Sunday, June 28, 2009
Divorcee on Board: A New Form of Road Rage?
As Posted on FIRSTWIVESWORLD.COM by Deborah Mecklinger on Sun, 06/28/2009 - 11:57pm
Should there be a "Duty to Declare Divorce" to the Department of Motor Vehicles? Are the newly separated a danger to themselves and others when driving under the influence of divorce and its associated trauma? No doubt the onset of divorce is often akin to flying head-on into a Mack Truck, but does that mean you need to actually drive into one?
On a daily basis, clients share stories of their most recent fender benders, collisions and sometimes major accidents — all noted as a direct consequence of overwhelming distraction and their distraught state. In particular, men and women report that in the early stages of separation they encounter an out-of-body experience and have little recollection of how they got through their day, managed their children or performed their job.
They say that driving when fatigued is like driving while intoxicated. While it is difficult to attribute sleepiness to car accidents as there is no standardized test for fatigue like there is for intoxication, data shows that fatigue slows reaction time, decreases awareness and impairs judgment. The newly separated not only report inability to sleep and the ensuing fatigue but an overall feeling of emotional and physical exhaustion in the early stages of divorce or periods of extreme conflict.
So how do the newly separated get from point A to point B in their cars? Many have no idea. In fact, it is not uncommon for those in the throws of divorce to report locking keys in their car, driving in circles, passing their destination, forgetting where they are headed and getting lost on their way. Divorcing drivers have even commented that it was luck not presence of mind that allowed them to drive without incident.
If you or a loved one are driving under the influence of divorce consider the following strategies before getting behind the wheel:
1. Call a friend and ask for a ride. Finally, a way for someone waiting in the wings to be helpful.
2. Take a cab, public transit, or walk. Not only will you be safe, but you will have the opportunity to clear your head.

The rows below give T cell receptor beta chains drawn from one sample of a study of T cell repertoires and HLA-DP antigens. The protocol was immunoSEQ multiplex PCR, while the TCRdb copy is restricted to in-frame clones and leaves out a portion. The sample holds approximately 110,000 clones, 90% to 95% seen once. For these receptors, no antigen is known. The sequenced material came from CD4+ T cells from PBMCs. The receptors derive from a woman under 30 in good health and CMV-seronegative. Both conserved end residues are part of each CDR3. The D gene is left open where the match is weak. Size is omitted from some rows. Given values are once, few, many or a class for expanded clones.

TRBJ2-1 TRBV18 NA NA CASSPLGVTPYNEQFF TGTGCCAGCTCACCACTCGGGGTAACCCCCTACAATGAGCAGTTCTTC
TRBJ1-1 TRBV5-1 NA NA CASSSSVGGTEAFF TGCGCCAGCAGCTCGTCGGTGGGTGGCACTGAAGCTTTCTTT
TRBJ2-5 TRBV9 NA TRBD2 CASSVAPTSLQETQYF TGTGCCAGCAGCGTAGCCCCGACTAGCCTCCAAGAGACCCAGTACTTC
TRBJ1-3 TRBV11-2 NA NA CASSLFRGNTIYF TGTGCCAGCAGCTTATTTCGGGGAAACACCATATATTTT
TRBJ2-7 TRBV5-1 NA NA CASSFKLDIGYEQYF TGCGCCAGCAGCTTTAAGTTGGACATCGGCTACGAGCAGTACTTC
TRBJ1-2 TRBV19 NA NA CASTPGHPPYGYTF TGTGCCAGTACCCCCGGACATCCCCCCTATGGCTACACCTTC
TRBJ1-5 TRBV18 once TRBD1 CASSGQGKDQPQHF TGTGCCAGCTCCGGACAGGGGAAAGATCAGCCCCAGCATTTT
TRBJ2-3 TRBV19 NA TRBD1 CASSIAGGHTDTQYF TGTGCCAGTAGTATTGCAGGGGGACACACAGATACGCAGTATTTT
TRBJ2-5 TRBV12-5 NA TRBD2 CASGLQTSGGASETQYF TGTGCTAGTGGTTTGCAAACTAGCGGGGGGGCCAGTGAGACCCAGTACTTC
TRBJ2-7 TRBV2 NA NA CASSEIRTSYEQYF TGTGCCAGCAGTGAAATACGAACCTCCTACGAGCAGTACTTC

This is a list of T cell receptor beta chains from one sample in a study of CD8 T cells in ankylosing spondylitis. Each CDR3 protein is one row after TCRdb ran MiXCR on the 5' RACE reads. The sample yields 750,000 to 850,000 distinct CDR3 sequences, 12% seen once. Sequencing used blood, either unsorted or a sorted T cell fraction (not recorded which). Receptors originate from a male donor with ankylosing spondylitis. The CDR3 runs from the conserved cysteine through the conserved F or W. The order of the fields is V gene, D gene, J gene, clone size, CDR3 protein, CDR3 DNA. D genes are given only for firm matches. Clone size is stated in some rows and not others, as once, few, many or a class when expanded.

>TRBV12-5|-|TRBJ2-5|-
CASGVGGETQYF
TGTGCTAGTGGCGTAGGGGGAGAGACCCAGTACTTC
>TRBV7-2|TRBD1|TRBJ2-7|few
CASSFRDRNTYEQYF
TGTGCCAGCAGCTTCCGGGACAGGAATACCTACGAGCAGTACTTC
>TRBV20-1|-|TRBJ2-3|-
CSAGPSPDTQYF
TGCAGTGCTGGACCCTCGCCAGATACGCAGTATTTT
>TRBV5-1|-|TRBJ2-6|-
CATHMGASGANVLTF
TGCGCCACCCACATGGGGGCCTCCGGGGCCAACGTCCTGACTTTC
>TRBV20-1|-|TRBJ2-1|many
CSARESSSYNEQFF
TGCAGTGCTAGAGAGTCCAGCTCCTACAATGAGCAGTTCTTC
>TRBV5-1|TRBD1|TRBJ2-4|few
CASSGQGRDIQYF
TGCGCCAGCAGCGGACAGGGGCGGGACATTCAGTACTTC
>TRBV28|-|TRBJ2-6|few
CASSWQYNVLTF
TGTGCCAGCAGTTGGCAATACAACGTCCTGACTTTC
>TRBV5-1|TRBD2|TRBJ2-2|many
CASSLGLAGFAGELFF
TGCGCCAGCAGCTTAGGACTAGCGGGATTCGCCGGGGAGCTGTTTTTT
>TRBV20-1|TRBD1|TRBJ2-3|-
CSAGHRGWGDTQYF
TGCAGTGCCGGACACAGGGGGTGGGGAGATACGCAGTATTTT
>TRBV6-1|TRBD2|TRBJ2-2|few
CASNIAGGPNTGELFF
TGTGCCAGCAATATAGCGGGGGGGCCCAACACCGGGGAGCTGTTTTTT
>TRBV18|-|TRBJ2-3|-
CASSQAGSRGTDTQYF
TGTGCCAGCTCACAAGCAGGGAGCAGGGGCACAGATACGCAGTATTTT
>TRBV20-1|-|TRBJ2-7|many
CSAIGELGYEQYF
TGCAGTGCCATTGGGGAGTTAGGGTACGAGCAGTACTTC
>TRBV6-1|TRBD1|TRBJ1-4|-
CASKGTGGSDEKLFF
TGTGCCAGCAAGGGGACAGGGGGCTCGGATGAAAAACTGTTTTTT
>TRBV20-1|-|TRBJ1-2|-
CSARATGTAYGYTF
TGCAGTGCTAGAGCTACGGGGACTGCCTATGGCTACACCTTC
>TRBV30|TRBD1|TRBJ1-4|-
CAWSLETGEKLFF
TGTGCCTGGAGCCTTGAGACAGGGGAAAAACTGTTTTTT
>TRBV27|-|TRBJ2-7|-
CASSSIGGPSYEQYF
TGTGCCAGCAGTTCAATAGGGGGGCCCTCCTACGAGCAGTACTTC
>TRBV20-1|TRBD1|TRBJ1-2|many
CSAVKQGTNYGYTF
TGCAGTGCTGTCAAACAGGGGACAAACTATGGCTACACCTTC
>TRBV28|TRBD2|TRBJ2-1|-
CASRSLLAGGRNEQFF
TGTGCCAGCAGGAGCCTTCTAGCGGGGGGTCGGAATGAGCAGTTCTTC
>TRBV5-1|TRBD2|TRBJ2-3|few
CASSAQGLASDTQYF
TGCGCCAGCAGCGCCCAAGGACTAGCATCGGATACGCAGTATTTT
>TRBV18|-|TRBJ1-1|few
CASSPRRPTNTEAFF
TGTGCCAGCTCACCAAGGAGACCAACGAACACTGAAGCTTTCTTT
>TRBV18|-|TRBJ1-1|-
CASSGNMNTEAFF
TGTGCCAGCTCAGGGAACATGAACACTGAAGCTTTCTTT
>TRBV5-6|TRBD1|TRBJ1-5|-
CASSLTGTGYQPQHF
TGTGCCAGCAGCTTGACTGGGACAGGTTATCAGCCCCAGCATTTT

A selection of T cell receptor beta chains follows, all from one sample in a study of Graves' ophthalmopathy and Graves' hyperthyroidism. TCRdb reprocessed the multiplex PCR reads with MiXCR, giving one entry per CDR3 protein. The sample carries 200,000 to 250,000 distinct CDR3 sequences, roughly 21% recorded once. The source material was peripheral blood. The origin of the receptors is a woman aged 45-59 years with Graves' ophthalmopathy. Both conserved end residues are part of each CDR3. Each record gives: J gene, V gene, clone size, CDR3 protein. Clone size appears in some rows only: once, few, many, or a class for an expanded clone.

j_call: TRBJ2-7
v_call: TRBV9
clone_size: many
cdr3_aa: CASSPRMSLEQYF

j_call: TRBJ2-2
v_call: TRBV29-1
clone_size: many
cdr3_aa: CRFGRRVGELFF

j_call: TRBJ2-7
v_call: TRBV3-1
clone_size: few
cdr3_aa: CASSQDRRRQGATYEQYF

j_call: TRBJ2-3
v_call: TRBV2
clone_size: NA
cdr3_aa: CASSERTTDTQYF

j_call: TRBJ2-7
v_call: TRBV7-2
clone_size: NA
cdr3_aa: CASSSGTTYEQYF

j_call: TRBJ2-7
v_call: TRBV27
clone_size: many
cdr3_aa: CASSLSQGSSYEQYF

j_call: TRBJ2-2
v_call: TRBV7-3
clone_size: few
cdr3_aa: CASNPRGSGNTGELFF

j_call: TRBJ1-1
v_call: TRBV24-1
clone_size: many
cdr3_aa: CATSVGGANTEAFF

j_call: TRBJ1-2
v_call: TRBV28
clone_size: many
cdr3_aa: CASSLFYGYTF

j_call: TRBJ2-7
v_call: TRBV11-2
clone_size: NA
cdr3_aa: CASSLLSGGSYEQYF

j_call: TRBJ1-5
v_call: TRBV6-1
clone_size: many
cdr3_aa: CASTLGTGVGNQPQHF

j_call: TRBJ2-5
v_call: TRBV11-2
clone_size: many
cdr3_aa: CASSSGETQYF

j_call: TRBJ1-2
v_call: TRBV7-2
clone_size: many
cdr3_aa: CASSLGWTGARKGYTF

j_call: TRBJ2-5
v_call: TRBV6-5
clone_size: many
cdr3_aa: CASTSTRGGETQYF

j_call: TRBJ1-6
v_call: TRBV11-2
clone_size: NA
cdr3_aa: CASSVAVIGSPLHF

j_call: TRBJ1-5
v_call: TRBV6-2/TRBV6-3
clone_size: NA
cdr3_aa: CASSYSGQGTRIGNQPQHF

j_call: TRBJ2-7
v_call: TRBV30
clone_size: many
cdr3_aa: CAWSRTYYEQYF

3. If you are going to drive, put your cell phone in the back seat. Resist all temptation to call your lawyer while driving, vent to a friend while at light or call your EX and rage. Eliminate an additional distraction.
4. Write down directions, get a map and put an extra set of car keys in your purse, pocket, office or other convenient location.
5. When you park the car, write down on a piece of paper the exact location of where you parked. Take the paper with you and pay attention to where you put it. Leave a pack of POST IT notes in the car to make this easy.
6. Make sure you are well rested and take a coffee, tea, or bottle of water along for the ride.
7. Never drive yourself to court. You are sure to be stressed to max on your way there only to be trumped by how you may feel on your way home. Follow 1 or 2.
8. The same can be said for driving to meetings with your lawyer.
9. If you feel like you are driving recklessly and cannot resist, give your car keys to a friend.
10. Slow down. Turn the music down. Turn the noise down. Turn the DVD player down and drive with extreme caution and care. Be aware of your distraction and focus.
If driving under the influence of divorce is on your radar, remember that it is not a chronic condition but rather a phase that can be navigated strategically and safely. At the very least, shake hands with your divorce distractions and your distress and drive with caution and care.
For more information visit: www.walkthetalkcoaching.com